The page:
© The Financial Times Ltd 2016 FT and 'Financial Times' are trademarks of The Financial Times Ltd.
July 5, 2013 6:16 pm
It’s everywhere. In Sydney, Paris, Los Angeles, Cape Town. It’s on buildings, in taxis, on hoardings, and all over your computer. Some people are affected with a physical, visceral response: a shudder, and a sinking feeling. Its spread is seemingly unstoppable, far more virulent than bird flu. And it affects our precious eyes.
The plague of Times New Roman is the unspoken disease of our age.
Stanley Morison, a talented designer, brought this Jekyll-and-Hyde font into the world in 1931. He thought the Times newspaper needed a modern, serif-heavy typeface that improved the legibility of its small, densely packed columns of newsprint. Morison’s font suited its purpose, and the newspaper did wonders for the font’s popularity (through five versions), but when Microsoft made it a default font for Windows 3.1x in 1992, and Apple followed suit, the seeds were sown.
Information technology makes us instant technicians without having done the apprenticeship that structures our knowledge and sharpens our judgment. How easy to just type away and – bingo! Automatically spaced text that, decades ago, letter-setting printers would have spent hours placing as blocks, concerned about kerning, and ... well, whatever they did. Why should we worry? It’s a free world and desktop design is democratising. Just ask a signmaker and they’ll download text to a laser cutter for instant architectural signage – any colour you like – often defaulting to Times New Roman letters, hundreds of times larger than its proportions were originally intended to suit.
Equipped as they are, many signmakers don’t feel the need to go to design college or draw and arrange letters by hand. But they should, because everyone on earth is the audience for their work. On buildings of different dates and qualities, order, context, harmony, elegance, and clever discordance can play out through signage – and the last of these requires not just knowledge but wit. Every branch of art and design has this code. The arbiters of environmental typography should understand the discipline they deal in, have a vocation they truly command.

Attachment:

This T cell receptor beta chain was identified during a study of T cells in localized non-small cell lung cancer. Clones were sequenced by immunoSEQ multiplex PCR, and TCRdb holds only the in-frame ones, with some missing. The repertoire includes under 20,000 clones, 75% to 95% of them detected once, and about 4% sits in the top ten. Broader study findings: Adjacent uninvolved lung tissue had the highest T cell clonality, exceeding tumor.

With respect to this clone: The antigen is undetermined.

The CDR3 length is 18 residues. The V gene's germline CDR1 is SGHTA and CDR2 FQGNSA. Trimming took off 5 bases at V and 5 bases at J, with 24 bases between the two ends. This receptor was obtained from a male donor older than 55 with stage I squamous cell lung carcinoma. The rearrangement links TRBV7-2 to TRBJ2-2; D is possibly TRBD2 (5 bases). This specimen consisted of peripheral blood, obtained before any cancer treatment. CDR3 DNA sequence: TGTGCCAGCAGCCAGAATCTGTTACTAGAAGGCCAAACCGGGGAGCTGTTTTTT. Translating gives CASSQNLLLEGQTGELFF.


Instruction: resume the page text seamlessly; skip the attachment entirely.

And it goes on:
More surprisingly, given a visual training, some architects have fallen victim to the plague. Times New Roman is often incised into new buildings in major cities, unrelated to the essence of their architectural character. Before the TNR outbreak, beautiful signage was normal, whether a take on a classic of architectural typography, or a font pushing the progressive zeitgeist of the building style. Those were the old times. Now a 1930s newspaper font is a default setting for monumental inscription. It’s one that we must switch off.
The results of automated typography are all around us. TNR’s crisp characters are unwittingly installed back-to-front (A, M and V are popular), or upside-down (C). Another fallout of unthinking environmental typography is that it replaces fonts specific to time or place, slowly affecting the character of cities and turning their grandeur into “blandeur”.
Imagine Paris without its art nouveau fonts so expressive of the erotic-organic, all flirtation and street markets, of the sort Gene Kelly danced about.
New York would be diminished without the platonic perfection of Helvetica bold, designed by Max Miedinger in 1957. It’s the font that speaks of efficient mass transport and vast corporate systems.
Rome is much more at home with versions of the Trajan font that emulates the Pantheon’s inscription in imperious classical capitals.
But the classical Mediterranean is no candidate for the Gothic black-letter font that complements the turreted medieval trading cities of the foggy north.
And what would you choose for Miami’s exuberantly colourful, streamlined Deco buildings? Be creative!
I’m not arguing that typography on buildings was perfect in the past. But city planning authorities might consider a code of typography through which to augment the character of place. The suggestion of a typographic genius loci may strike some as more loco than genius. But the dynamism of our cities lies in clever, particular design. So why do so many architects and signmakers submit to the automated, the ubiquitous? They’re a peculiar type.
Dr Jonathan Foyle is chief executive of World Monuments Fund Britain
Agony uncle Sir David Tang is on holiday
Copyright The Financial Times Limited 2016. You may share using our article tools.
Please don't cut articles from FT.com and redistribute by email or post to the web.